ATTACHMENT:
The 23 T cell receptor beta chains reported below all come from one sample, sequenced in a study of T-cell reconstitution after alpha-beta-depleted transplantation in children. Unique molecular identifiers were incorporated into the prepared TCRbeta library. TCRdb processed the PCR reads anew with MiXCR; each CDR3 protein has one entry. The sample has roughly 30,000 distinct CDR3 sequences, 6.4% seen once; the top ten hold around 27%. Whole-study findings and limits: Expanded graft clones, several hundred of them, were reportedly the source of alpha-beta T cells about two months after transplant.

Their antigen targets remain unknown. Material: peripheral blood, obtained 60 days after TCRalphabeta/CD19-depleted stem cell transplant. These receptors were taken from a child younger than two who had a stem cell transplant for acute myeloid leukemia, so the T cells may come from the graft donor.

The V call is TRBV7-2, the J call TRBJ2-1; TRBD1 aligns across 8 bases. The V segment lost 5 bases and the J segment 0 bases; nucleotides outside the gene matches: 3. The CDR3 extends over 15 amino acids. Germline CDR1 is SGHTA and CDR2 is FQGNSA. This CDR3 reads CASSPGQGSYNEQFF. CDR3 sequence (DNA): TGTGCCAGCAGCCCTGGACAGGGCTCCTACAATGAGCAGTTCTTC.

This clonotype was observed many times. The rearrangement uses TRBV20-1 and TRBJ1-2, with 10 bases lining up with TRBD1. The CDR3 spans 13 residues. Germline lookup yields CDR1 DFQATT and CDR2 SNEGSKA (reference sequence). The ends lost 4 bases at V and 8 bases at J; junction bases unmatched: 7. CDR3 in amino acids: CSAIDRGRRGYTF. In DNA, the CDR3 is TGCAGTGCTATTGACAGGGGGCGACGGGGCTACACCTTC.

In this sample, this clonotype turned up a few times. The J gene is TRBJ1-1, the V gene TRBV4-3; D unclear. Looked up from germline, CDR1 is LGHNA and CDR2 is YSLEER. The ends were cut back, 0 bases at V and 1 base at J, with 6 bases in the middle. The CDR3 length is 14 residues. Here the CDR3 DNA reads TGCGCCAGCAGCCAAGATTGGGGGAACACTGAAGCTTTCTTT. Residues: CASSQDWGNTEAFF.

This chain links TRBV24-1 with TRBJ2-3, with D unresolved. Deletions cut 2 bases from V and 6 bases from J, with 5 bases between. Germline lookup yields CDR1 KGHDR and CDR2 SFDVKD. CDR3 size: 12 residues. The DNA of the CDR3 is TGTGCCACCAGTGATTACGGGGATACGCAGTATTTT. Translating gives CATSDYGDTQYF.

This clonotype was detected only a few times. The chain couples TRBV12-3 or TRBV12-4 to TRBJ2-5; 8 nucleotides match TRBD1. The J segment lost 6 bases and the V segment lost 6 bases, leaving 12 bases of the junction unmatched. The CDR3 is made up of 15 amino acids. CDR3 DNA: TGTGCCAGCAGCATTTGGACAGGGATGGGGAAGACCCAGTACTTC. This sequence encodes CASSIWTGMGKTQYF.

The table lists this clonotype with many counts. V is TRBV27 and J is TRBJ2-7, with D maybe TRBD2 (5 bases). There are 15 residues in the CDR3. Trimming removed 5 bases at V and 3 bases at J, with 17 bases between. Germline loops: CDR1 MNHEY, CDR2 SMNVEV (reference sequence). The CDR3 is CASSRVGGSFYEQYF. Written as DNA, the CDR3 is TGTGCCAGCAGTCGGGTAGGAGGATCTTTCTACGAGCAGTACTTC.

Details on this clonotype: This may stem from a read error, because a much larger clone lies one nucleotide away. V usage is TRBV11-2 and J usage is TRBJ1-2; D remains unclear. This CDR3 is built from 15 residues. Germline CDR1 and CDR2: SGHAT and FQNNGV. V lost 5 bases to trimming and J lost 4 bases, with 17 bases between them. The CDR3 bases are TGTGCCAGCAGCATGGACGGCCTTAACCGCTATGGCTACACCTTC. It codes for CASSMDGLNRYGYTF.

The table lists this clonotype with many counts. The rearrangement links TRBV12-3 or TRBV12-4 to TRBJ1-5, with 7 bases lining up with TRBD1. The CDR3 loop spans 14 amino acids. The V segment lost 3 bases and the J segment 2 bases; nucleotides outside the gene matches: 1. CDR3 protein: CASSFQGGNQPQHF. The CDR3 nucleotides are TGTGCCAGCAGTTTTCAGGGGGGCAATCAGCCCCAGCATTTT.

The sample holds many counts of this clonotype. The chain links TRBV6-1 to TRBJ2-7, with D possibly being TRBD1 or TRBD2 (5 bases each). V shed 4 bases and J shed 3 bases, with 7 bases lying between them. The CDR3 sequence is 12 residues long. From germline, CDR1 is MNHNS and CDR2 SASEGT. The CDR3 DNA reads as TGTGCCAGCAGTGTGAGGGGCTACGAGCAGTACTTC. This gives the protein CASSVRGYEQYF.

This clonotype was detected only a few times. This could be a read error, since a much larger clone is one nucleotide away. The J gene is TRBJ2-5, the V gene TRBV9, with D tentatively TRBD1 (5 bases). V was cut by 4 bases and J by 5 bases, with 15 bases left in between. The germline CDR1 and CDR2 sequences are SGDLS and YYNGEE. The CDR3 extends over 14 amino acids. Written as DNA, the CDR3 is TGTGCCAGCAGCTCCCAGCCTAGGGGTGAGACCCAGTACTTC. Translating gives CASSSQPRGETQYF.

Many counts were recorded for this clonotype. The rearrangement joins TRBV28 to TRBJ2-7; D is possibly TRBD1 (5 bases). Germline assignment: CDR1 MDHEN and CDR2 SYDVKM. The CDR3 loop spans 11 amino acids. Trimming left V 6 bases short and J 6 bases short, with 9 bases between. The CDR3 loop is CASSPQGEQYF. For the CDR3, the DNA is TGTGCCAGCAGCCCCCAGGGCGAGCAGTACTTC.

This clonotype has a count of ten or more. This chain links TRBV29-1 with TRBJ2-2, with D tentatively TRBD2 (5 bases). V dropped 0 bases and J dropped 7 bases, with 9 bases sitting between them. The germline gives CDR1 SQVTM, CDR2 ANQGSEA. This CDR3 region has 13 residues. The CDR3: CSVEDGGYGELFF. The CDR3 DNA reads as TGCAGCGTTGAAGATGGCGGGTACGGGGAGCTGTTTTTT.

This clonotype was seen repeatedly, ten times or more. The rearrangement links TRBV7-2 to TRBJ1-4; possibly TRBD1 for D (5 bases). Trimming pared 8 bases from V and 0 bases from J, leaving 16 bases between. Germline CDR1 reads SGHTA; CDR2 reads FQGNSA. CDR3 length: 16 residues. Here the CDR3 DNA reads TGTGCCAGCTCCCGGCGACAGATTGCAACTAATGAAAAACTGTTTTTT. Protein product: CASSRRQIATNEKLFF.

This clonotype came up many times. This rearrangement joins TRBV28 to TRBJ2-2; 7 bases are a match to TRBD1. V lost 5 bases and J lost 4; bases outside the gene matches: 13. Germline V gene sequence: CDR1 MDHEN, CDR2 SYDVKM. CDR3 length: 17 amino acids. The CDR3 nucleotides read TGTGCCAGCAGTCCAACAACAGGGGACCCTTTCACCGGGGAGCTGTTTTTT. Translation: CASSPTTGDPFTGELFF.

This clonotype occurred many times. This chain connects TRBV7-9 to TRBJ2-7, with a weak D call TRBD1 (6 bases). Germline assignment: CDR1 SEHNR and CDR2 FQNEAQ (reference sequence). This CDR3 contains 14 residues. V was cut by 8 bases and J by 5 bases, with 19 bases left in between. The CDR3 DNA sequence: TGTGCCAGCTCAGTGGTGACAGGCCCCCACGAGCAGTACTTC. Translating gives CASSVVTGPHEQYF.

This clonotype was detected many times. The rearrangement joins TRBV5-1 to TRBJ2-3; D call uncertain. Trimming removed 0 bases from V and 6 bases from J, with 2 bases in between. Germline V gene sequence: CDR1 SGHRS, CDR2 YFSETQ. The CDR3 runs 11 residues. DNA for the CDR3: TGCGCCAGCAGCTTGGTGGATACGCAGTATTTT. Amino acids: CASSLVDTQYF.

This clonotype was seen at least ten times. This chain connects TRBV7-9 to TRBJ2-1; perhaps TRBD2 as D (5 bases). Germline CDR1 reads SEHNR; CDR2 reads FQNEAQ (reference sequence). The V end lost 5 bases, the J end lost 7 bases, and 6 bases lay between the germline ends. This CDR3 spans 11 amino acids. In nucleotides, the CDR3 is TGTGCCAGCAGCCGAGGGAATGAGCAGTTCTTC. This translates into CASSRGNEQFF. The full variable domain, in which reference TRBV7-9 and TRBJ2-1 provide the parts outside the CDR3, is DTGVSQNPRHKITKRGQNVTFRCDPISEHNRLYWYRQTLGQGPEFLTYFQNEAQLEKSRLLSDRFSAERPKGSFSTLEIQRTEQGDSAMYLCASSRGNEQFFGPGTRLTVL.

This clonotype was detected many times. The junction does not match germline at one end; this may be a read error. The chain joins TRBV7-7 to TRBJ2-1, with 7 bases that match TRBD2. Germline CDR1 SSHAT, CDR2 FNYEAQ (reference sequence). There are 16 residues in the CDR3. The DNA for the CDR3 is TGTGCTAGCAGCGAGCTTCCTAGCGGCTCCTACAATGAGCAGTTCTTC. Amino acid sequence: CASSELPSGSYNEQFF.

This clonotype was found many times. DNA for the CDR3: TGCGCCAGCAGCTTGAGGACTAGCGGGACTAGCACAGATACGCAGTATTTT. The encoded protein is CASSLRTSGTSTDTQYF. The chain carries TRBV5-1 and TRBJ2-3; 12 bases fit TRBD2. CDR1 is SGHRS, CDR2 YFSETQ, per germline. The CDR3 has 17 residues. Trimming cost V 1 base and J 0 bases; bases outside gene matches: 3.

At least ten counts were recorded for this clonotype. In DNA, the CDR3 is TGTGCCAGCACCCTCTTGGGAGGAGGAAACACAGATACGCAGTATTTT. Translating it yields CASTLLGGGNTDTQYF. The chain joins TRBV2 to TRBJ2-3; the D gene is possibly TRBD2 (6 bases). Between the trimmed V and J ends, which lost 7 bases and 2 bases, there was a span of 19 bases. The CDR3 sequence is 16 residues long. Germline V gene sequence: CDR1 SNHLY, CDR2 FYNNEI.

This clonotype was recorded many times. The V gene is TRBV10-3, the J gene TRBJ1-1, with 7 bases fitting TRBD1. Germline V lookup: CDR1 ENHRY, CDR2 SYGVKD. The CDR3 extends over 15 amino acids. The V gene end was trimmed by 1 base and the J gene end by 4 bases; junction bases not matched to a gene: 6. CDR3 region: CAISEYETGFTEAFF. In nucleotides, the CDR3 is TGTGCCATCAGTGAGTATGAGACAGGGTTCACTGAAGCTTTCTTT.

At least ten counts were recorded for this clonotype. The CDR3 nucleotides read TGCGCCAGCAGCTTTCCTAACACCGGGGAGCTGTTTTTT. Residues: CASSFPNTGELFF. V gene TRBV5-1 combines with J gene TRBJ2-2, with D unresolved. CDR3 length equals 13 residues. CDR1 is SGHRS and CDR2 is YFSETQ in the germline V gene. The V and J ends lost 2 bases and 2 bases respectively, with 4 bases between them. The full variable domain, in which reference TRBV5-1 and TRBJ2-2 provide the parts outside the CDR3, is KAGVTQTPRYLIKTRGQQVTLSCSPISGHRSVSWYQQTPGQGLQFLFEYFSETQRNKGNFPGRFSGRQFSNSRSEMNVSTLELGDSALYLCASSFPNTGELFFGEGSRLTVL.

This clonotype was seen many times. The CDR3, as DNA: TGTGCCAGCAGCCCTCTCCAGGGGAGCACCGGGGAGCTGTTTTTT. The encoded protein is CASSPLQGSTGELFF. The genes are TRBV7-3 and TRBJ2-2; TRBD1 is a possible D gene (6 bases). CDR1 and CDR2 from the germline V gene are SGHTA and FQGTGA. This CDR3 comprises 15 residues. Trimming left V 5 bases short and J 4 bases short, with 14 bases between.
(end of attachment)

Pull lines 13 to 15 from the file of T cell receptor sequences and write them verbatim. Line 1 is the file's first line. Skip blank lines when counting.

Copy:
Many counts were recorded for this clonotype. The rearrangement joins TRBV28 to TRBJ2-7; D is possibly TRBD1 (5 bases). Germline assignment: CDR1 MDHEN and CDR2 SYDVKM. The CDR3 loop spans 11 amino acids. Trimming left V 6 bases short and J 6 bases short, with 9 bases between. The CDR3 loop is CASSPQGEQYF. For the CDR3, the DNA is TGTGCCAGCAGCCCCCAGGGCGAGCAGTACTTC.

This clonotype has a count of ten or more. This chain links TRBV29-1 with TRBJ2-2, with D tentatively TRBD2 (5 bases). V dropped 0 bases and J dropped 7 bases, with 9 bases sitting between them. The germline gives CDR1 SQVTM, CDR2 ANQGSEA. This CDR3 region has 13 residues. The CDR3: CSVEDGGYGELFF. The CDR3 DNA reads as TGCAGCGTTGAAGATGGCGGGTACGGGGAGCTGTTTTTT.

This clonotype was seen repeatedly, ten times or more. The rearrangement links TRBV7-2 to TRBJ1-4; possibly TRBD1 for D (5 bases). Trimming pared 8 bases from V and 0 bases from J, leaving 16 bases between. Germline CDR1 reads SGHTA; CDR2 reads FQGNSA. CDR3 length: 16 residues. Here the CDR3 DNA reads TGTGCCAGCTCCCGGCGACAGATTGCAACTAATGAAAAACTGTTTTTT. Protein product: CASSRRQIATNEKLFF.